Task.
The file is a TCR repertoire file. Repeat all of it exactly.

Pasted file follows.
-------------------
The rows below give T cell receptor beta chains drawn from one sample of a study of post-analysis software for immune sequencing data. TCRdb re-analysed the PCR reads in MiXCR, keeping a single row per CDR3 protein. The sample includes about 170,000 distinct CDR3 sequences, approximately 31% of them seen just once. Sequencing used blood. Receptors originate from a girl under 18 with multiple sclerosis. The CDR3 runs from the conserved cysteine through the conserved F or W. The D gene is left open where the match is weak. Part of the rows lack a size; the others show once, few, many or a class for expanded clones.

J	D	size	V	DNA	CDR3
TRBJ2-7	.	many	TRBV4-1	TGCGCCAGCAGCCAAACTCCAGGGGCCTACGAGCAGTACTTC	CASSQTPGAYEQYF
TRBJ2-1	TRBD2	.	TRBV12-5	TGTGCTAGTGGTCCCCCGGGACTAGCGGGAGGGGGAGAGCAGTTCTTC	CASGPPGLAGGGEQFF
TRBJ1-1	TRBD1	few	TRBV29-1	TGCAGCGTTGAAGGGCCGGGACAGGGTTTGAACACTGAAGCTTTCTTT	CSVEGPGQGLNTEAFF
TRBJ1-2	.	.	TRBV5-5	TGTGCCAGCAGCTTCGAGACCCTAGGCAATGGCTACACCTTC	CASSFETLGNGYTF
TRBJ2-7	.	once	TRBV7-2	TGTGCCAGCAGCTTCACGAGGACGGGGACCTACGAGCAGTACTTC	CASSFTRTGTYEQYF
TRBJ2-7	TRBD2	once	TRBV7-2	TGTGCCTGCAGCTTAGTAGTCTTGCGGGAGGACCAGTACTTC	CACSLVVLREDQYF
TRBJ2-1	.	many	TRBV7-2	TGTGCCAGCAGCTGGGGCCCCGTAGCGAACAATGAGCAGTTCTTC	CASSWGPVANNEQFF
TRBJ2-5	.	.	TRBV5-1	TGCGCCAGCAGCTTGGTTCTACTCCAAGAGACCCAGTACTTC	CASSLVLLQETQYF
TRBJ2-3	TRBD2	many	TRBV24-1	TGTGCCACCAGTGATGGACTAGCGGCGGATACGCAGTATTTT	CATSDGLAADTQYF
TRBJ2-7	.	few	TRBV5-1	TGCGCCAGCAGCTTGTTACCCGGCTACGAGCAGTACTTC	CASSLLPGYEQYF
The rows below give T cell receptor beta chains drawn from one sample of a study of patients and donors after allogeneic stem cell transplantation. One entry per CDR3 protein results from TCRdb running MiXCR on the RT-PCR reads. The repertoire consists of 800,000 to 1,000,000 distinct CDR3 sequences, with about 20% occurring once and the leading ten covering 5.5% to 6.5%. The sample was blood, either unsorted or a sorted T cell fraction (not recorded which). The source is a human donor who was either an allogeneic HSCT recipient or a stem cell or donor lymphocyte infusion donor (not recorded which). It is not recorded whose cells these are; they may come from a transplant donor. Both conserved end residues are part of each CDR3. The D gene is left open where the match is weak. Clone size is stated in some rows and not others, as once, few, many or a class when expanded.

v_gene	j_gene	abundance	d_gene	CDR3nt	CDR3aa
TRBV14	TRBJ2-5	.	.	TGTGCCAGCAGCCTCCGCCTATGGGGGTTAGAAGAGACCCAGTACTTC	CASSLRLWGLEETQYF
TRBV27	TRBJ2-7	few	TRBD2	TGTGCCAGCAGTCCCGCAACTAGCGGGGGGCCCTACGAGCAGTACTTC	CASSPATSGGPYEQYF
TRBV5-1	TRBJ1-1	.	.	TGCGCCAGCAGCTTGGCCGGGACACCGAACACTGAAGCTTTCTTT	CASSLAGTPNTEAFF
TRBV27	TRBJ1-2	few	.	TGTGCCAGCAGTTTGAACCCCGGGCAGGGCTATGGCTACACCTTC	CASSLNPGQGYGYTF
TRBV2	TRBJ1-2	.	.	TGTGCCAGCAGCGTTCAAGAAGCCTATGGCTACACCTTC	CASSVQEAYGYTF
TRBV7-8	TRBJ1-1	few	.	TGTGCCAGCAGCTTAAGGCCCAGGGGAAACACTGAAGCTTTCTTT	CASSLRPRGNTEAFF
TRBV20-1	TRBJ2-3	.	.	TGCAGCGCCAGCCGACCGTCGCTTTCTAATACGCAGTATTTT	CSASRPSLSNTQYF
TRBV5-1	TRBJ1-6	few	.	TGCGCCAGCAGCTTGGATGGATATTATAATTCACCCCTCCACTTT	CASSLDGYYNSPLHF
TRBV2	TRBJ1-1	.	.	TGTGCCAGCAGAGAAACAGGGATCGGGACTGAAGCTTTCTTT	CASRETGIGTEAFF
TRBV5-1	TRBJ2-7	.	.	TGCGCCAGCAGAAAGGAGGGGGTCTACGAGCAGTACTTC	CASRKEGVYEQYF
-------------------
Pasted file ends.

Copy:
The rows below give T cell receptor beta chains drawn from one sample of a study of post-analysis software for immune sequencing data. TCRdb re-analysed the PCR reads in MiXCR, keeping a single row per CDR3 protein. The sample includes about 170,000 distinct CDR3 sequences, approximately 31% of them seen just once. Sequencing used blood. Receptors originate from a girl under 18 with multiple sclerosis. The CDR3 runs from the conserved cysteine through the conserved F or W. The D gene is left open where the match is weak. Part of the rows lack a size; the others show once, few, many or a class for expanded clones.

J	D	size	V	DNA	CDR3
TRBJ2-7	.	many	TRBV4-1	TGCGCCAGCAGCCAAACTCCAGGGGCCTACGAGCAGTACTTC	CASSQTPGAYEQYF
TRBJ2-1	TRBD2	.	TRBV12-5	TGTGCTAGTGGTCCCCCGGGACTAGCGGGAGGGGGAGAGCAGTTCTTC	CASGPPGLAGGGEQFF
TRBJ1-1	TRBD1	few	TRBV29-1	TGCAGCGTTGAAGGGCCGGGACAGGGTTTGAACACTGAAGCTTTCTTT	CSVEGPGQGLNTEAFF
TRBJ1-2	.	.	TRBV5-5	TGTGCCAGCAGCTTCGAGACCCTAGGCAATGGCTACACCTTC	CASSFETLGNGYTF
TRBJ2-7	.	once	TRBV7-2	TGTGCCAGCAGCTTCACGAGGACGGGGACCTACGAGCAGTACTTC	CASSFTRTGTYEQYF
TRBJ2-7	TRBD2	once	TRBV7-2	TGTGCCTGCAGCTTAGTAGTCTTGCGGGAGGACCAGTACTTC	CACSLVVLREDQYF
TRBJ2-1	.	many	TRBV7-2	TGTGCCAGCAGCTGGGGCCCCGTAGCGAACAATGAGCAGTTCTTC	CASSWGPVANNEQFF
TRBJ2-5	.	.	TRBV5-1	TGCGCCAGCAGCTTGGTTCTACTCCAAGAGACCCAGTACTTC	CASSLVLLQETQYF
TRBJ2-3	TRBD2	many	TRBV24-1	TGTGCCACCAGTGATGGACTAGCGGCGGATACGCAGTATTTT	CATSDGLAADTQYF
TRBJ2-7	.	few	TRBV5-1	TGCGCCAGCAGCTTGTTACCCGGCTACGAGCAGTACTTC	CASSLLPGYEQYF
The rows below give T cell receptor beta chains drawn from one sample of a study of patients and donors after allogeneic stem cell transplantation. One entry per CDR3 protein results from TCRdb running MiXCR on the RT-PCR reads. The repertoire consists of 800,000 to 1,000,000 distinct CDR3 sequences, with about 20% occurring once and the leading ten covering 5.5% to 6.5%. The sample was blood, either unsorted or a sorted T cell fraction (not recorded which). The source is a human donor who was either an allogeneic HSCT recipient or a stem cell or donor lymphocyte infusion donor (not recorded which). It is not recorded whose cells these are; they may come from a transplant donor. Both conserved end residues are part of each CDR3. The D gene is left open where the match is weak. Clone size is stated in some rows and not others, as once, few, many or a class when expanded.

v_gene	j_gene	abundance	d_gene	CDR3nt	CDR3aa
TRBV14	TRBJ2-5	.	.	TGTGCCAGCAGCCTCCGCCTATGGGGGTTAGAAGAGACCCAGTACTTC	CASSLRLWGLEETQYF
TRBV27	TRBJ2-7	few	TRBD2	TGTGCCAGCAGTCCCGCAACTAGCGGGGGGCCCTACGAGCAGTACTTC	CASSPATSGGPYEQYF
TRBV5-1	TRBJ1-1	.	.	TGCGCCAGCAGCTTGGCCGGGACACCGAACACTGAAGCTTTCTTT	CASSLAGTPNTEAFF
TRBV27	TRBJ1-2	few	.	TGTGCCAGCAGTTTGAACCCCGGGCAGGGCTATGGCTACACCTTC	CASSLNPGQGYGYTF
TRBV2	TRBJ1-2	.	.	TGTGCCAGCAGCGTTCAAGAAGCCTATGGCTACACCTTC	CASSVQEAYGYTF
TRBV7-8	TRBJ1-1	few	.	TGTGCCAGCAGCTTAAGGCCCAGGGGAAACACTGAAGCTTTCTTT	CASSLRPRGNTEAFF
TRBV20-1	TRBJ2-3	.	.	TGCAGCGCCAGCCGACCGTCGCTTTCTAATACGCAGTATTTT	CSASRPSLSNTQYF
TRBV5-1	TRBJ1-6	few	.	TGCGCCAGCAGCTTGGATGGATATTATAATTCACCCCTCCACTTT	CASSLDGYYNSPLHF
TRBV2	TRBJ1-1	.	.	TGTGCCAGCAGAGAAACAGGGATCGGGACTGAAGCTTTCTTT	CASRETGIGTEAFF
TRBV5-1	TRBJ2-7	.	.	TGCGCCAGCAGAAAGGAGGGGGTCTACGAGCAGTACTTC	CASRKEGVYEQYF